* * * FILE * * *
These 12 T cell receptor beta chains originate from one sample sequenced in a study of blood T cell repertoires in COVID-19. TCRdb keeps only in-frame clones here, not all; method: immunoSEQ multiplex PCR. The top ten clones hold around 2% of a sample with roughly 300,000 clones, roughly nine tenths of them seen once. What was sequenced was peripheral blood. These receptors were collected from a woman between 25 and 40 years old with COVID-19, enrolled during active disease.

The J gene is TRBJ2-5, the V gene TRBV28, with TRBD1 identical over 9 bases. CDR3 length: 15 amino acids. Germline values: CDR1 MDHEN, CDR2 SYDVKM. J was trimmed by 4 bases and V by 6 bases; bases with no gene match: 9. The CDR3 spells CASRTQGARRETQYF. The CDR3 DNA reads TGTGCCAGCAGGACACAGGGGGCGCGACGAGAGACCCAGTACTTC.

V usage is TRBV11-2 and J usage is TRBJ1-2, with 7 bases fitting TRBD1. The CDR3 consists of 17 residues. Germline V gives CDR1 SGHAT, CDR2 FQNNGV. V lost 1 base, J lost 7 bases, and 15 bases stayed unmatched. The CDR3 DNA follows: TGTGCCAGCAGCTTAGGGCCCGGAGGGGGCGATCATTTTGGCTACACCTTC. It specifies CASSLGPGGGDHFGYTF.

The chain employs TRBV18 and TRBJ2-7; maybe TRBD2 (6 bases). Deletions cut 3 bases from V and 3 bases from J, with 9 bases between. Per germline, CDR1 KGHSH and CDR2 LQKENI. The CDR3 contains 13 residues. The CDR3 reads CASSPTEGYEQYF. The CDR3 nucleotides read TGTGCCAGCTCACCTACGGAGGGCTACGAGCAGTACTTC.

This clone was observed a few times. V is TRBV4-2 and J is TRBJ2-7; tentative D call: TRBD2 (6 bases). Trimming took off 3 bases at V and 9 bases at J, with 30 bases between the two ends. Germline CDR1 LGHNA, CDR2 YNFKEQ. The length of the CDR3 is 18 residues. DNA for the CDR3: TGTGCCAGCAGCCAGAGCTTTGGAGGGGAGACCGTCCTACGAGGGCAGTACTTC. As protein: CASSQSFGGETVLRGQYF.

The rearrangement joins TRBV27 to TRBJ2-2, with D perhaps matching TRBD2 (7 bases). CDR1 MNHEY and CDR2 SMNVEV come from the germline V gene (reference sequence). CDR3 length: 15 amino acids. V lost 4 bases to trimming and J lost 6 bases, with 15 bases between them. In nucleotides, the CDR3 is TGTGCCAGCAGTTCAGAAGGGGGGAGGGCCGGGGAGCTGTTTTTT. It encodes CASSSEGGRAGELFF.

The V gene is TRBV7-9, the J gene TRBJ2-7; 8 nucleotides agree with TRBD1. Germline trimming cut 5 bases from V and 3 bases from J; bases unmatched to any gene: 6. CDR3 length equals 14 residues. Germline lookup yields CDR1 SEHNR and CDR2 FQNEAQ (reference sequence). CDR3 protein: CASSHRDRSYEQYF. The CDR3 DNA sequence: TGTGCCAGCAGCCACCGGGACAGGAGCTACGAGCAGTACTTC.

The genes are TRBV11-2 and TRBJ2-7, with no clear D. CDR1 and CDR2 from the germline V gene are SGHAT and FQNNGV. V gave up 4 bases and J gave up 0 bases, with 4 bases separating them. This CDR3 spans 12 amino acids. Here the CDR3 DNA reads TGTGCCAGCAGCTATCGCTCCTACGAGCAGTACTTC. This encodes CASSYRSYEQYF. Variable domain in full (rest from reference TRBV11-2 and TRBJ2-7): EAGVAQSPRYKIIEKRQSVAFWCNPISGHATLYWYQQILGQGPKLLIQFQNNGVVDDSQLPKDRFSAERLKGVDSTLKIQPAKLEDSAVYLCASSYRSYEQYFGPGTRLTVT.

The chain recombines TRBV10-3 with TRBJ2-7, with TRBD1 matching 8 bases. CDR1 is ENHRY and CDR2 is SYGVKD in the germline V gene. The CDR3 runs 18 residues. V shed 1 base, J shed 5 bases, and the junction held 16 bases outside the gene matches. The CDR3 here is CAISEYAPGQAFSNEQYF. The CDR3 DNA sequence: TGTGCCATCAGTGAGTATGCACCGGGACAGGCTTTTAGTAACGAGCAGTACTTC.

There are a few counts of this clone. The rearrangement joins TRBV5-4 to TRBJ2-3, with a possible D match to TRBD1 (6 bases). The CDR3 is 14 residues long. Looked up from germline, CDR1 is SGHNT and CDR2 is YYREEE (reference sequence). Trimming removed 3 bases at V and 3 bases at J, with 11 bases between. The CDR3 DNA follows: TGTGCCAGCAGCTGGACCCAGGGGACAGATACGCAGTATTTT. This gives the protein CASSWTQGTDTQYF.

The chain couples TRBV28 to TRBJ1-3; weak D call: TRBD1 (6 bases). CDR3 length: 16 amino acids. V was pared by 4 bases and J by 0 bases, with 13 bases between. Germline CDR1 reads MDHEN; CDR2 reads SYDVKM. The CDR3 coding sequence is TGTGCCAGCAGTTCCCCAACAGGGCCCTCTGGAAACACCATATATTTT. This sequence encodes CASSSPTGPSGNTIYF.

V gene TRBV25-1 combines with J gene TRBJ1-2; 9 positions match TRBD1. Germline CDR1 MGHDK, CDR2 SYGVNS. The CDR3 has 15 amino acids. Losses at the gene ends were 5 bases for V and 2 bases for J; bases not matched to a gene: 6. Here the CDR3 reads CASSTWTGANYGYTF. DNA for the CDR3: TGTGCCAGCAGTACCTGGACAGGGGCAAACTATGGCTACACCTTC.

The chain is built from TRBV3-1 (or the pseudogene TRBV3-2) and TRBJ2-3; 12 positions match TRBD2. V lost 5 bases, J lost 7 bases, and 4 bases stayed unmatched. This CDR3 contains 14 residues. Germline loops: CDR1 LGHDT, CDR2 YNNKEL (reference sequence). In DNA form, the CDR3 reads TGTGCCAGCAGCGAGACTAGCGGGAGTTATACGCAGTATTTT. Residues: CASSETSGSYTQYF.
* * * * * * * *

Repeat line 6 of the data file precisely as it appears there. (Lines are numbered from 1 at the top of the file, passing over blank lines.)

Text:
The rearrangement joins TRBV27 to TRBJ2-2, with D perhaps matching TRBD2 (7 bases). CDR1 MNHEY and CDR2 SMNVEV come from the germline V gene (reference sequence). CDR3 length: 15 amino acids. V lost 4 bases to trimming and J lost 6 bases, with 15 bases between them. In nucleotides, the CDR3 is TGTGCCAGCAGTTCAGAAGGGGGGAGGGCCGGGGAGCTGTTTTTT. It encodes CASSSEGGRAGELFF.